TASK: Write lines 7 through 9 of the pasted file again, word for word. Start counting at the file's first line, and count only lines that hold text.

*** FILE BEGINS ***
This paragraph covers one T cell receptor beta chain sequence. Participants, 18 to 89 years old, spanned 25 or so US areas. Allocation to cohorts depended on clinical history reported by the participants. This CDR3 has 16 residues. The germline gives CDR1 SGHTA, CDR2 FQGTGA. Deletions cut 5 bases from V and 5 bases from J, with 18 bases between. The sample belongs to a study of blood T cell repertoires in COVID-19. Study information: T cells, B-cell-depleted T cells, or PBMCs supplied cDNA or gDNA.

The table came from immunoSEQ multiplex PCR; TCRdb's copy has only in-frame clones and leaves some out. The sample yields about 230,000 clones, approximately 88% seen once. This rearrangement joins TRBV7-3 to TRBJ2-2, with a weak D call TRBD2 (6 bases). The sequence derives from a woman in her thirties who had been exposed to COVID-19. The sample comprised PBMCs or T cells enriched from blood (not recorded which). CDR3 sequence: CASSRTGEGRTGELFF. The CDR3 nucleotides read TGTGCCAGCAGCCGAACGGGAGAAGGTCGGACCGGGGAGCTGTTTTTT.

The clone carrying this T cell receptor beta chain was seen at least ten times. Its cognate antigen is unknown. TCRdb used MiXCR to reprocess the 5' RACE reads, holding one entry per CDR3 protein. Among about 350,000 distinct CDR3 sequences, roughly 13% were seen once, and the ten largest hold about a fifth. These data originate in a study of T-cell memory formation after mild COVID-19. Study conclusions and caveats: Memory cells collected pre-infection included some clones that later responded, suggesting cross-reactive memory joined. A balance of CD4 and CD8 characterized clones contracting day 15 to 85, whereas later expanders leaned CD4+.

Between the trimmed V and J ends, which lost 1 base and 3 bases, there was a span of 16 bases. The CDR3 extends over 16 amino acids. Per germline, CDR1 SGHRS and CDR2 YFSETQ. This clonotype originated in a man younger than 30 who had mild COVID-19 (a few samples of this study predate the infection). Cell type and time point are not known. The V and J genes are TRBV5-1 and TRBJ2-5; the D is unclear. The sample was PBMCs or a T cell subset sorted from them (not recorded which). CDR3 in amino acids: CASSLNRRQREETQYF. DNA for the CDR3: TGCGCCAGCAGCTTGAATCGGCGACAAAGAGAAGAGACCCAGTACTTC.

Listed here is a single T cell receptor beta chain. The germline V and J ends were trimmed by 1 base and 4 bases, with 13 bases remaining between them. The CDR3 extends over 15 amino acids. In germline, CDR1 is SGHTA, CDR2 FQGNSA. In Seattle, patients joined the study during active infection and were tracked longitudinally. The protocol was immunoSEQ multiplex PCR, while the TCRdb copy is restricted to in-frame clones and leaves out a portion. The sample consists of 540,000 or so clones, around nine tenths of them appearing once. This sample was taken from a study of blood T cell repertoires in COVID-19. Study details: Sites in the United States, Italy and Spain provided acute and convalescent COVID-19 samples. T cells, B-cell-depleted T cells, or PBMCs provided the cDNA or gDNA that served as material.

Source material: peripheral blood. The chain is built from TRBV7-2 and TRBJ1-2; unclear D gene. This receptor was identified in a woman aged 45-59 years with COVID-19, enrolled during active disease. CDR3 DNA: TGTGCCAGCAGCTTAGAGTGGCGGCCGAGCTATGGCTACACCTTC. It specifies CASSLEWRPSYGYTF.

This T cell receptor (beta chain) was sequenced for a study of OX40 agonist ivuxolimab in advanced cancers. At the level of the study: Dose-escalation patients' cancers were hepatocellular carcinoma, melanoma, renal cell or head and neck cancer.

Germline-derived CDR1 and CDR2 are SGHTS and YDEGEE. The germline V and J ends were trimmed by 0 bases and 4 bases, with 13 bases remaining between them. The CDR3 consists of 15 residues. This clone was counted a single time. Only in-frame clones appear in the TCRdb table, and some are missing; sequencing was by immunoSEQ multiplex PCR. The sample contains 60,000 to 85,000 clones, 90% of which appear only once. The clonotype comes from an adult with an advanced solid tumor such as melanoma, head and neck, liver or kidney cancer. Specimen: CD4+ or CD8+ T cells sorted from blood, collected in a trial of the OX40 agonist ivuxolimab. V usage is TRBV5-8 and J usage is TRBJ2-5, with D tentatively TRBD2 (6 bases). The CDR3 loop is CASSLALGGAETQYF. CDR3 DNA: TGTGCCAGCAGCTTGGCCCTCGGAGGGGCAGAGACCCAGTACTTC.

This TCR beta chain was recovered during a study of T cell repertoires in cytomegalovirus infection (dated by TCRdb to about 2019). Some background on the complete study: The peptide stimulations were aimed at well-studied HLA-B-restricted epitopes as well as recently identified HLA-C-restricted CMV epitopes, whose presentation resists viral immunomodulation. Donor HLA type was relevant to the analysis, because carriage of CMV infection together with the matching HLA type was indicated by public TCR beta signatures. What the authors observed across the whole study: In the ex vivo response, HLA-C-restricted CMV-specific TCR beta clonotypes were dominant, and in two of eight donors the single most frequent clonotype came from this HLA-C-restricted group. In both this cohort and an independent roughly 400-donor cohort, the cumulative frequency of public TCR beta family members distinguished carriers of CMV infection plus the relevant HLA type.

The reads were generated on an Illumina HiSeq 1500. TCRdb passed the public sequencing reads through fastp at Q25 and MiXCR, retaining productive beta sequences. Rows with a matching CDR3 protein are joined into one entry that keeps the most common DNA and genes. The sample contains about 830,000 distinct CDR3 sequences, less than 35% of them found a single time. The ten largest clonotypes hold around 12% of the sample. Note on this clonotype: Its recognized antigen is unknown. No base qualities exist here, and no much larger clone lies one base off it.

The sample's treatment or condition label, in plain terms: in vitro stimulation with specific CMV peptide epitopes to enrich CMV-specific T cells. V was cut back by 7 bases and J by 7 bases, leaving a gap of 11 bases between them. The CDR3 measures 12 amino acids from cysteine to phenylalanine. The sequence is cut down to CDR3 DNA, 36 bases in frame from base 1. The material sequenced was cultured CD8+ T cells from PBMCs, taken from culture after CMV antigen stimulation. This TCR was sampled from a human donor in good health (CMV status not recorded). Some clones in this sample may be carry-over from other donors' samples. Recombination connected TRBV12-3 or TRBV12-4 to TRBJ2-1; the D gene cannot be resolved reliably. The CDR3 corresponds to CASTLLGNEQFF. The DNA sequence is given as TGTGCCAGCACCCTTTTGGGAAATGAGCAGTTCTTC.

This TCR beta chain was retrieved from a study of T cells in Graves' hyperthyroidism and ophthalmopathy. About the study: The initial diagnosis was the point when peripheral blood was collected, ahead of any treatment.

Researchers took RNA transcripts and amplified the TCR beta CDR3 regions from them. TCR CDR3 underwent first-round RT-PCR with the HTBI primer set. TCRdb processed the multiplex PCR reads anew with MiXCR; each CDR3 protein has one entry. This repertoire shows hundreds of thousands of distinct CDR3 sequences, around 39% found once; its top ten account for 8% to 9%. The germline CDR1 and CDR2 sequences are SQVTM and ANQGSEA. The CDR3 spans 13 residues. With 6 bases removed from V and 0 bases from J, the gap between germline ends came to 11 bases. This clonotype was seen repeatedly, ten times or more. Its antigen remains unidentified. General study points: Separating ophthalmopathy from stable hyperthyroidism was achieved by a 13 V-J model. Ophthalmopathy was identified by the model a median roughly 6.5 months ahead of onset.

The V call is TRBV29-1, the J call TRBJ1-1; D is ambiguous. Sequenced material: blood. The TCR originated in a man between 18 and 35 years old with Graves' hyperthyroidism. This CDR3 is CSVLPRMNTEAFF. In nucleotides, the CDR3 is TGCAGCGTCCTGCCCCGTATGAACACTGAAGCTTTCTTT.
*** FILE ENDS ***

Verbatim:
This T cell receptor (beta chain) was sequenced for a study of OX40 agonist ivuxolimab in advanced cancers. At the level of the study: Dose-escalation patients' cancers were hepatocellular carcinoma, melanoma, renal cell or head and neck cancer.

Germline-derived CDR1 and CDR2 are SGHTS and YDEGEE. The germline V and J ends were trimmed by 0 bases and 4 bases, with 13 bases remaining between them. The CDR3 consists of 15 residues. This clone was counted a single time. Only in-frame clones appear in the TCRdb table, and some are missing; sequencing was by immunoSEQ multiplex PCR. The sample contains 60,000 to 85,000 clones, 90% of which appear only once. The clonotype comes from an adult with an advanced solid tumor such as melanoma, head and neck, liver or kidney cancer. Specimen: CD4+ or CD8+ T cells sorted from blood, collected in a trial of the OX40 agonist ivuxolimab. V usage is TRBV5-8 and J usage is TRBJ2-5, with D tentatively TRBD2 (6 bases). The CDR3 loop is CASSLALGGAETQYF. CDR3 DNA: TGTGCCAGCAGCTTGGCCCTCGGAGGGGCAGAGACCCAGTACTTC.

This TCR beta chain was recovered during a study of T cell repertoires in cytomegalovirus infection (dated by TCRdb to about 2019). Some background on the complete study: The peptide stimulations were aimed at well-studied HLA-B-restricted epitopes as well as recently identified HLA-C-restricted CMV epitopes, whose presentation resists viral immunomodulation. Donor HLA type was relevant to the analysis, because carriage of CMV infection together with the matching HLA type was indicated by public TCR beta signatures. What the authors observed across the whole study: In the ex vivo response, HLA-C-restricted CMV-specific TCR beta clonotypes were dominant, and in two of eight donors the single most frequent clonotype came from this HLA-C-restricted group. In both this cohort and an independent roughly 400-donor cohort, the cumulative frequency of public TCR beta family members distinguished carriers of CMV infection plus the relevant HLA type.